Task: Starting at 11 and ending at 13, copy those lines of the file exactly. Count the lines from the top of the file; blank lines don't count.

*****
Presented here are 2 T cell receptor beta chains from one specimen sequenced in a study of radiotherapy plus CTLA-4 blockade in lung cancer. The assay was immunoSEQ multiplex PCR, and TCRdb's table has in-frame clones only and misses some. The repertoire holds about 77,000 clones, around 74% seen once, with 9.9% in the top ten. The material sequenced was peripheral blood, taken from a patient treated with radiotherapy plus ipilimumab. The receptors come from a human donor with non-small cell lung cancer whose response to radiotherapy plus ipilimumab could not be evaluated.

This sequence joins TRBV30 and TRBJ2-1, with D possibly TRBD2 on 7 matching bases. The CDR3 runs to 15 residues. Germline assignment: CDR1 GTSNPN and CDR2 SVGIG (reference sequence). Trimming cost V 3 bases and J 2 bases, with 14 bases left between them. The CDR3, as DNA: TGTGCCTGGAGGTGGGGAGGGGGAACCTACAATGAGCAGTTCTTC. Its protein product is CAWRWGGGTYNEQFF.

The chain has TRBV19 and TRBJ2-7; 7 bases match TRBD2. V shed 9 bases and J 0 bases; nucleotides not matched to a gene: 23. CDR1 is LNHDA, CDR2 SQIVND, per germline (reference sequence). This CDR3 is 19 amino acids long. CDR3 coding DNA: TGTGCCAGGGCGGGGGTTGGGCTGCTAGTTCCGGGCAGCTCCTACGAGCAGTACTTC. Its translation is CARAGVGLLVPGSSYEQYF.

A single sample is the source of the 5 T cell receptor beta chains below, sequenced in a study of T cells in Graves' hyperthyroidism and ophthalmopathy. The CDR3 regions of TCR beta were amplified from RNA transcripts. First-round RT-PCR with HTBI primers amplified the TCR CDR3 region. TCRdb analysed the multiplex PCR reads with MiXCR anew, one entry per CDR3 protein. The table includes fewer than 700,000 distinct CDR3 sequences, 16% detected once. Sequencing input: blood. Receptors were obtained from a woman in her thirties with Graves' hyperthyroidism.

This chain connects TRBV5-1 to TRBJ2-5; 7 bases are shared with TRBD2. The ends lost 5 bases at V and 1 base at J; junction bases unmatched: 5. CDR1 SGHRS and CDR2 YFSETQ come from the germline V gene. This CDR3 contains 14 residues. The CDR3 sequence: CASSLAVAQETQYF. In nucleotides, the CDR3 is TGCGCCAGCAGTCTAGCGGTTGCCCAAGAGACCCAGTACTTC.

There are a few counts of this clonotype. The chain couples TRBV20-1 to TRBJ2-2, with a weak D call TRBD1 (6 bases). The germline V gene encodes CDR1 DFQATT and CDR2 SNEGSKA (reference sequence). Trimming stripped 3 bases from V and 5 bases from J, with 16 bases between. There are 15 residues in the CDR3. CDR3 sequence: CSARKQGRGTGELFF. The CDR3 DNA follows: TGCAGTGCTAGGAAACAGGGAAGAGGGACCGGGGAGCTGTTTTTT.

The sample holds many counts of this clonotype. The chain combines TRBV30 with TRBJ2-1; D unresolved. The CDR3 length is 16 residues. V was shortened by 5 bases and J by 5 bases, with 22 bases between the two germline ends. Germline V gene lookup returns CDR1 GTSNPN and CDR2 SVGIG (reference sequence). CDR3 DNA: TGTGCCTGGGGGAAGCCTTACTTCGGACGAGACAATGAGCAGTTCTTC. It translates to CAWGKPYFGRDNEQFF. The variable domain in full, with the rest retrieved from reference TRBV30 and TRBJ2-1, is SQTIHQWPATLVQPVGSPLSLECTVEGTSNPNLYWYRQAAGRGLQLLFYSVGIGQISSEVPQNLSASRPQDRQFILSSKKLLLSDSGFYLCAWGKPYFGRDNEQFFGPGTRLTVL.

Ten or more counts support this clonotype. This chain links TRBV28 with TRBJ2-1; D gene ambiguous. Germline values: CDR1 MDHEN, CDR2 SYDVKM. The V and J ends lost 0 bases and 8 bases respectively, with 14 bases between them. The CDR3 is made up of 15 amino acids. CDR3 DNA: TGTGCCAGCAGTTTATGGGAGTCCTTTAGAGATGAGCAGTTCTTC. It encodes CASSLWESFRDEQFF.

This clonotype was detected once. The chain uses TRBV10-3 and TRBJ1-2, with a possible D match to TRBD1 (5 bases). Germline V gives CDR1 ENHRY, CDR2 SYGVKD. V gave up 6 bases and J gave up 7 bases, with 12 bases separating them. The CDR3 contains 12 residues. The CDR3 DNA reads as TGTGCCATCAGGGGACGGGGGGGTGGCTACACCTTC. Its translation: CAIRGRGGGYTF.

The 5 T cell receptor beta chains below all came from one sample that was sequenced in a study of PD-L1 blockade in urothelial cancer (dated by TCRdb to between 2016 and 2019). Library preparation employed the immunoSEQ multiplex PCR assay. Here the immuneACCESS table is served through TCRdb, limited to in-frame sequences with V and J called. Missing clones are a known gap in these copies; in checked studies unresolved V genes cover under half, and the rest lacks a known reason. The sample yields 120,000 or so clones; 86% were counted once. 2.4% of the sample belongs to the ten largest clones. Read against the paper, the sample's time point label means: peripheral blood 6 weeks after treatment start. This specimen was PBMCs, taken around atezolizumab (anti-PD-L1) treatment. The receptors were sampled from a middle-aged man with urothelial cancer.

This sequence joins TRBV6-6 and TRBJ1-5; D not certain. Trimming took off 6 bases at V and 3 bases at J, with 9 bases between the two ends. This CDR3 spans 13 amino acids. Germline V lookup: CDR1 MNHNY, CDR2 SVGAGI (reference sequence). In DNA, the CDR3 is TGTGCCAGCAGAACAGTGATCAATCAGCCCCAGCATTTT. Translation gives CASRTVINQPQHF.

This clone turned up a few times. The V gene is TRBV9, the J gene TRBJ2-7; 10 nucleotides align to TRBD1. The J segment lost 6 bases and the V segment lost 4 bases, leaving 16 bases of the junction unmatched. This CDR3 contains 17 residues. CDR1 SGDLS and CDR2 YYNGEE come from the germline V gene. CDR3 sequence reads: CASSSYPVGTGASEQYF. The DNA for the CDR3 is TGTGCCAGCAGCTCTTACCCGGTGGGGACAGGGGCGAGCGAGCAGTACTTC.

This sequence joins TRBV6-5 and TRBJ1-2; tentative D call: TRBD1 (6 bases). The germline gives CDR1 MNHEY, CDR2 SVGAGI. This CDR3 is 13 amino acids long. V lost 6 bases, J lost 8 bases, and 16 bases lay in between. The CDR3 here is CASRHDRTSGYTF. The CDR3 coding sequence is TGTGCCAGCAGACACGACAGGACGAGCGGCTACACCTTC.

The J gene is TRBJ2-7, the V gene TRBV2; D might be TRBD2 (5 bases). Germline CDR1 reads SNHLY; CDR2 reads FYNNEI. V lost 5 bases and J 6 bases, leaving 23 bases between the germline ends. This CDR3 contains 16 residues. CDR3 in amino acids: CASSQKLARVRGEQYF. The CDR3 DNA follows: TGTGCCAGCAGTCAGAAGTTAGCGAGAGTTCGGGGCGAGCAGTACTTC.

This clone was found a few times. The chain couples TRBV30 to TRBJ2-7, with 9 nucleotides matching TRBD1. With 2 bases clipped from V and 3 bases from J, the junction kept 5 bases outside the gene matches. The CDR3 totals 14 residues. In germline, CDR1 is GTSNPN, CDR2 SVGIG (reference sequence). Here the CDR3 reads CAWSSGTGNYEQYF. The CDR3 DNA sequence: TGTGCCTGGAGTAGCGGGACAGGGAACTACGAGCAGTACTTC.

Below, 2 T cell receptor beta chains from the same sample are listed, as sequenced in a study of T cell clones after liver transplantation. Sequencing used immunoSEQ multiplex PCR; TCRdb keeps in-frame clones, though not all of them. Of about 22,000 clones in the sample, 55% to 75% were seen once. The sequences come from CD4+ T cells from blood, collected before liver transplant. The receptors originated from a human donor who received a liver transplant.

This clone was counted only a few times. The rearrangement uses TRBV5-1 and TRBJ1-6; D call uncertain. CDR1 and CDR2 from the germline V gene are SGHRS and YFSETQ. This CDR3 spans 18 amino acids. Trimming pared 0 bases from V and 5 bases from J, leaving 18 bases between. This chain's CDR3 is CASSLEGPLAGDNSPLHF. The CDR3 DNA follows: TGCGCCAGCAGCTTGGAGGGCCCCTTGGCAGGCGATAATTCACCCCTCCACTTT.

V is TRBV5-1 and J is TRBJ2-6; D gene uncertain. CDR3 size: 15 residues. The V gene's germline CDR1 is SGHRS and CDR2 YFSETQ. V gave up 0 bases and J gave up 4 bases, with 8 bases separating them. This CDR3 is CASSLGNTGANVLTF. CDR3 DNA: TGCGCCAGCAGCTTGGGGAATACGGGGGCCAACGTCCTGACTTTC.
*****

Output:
This sequence joins TRBV6-6 and TRBJ1-5; D not certain. Trimming took off 6 bases at V and 3 bases at J, with 9 bases between the two ends. This CDR3 spans 13 amino acids. Germline V lookup: CDR1 MNHNY, CDR2 SVGAGI (reference sequence). In DNA, the CDR3 is TGTGCCAGCAGAACAGTGATCAATCAGCCCCAGCATTTT. Translation gives CASRTVINQPQHF.

This clone turned up a few times. The V gene is TRBV9, the J gene TRBJ2-7; 10 nucleotides align to TRBD1. The J segment lost 6 bases and the V segment lost 4 bases, leaving 16 bases of the junction unmatched. This CDR3 contains 17 residues. CDR1 SGDLS and CDR2 YYNGEE come from the germline V gene. CDR3 sequence reads: CASSSYPVGTGASEQYF. The DNA for the CDR3 is TGTGCCAGCAGCTCTTACCCGGTGGGGACAGGGGCGAGCGAGCAGTACTTC.

This sequence joins TRBV6-5 and TRBJ1-2; tentative D call: TRBD1 (6 bases). The germline gives CDR1 MNHEY, CDR2 SVGAGI. This CDR3 is 13 amino acids long. V lost 6 bases, J lost 8 bases, and 16 bases lay in between. The CDR3 here is CASRHDRTSGYTF. The CDR3 coding sequence is TGTGCCAGCAGACACGACAGGACGAGCGGCTACACCTTC.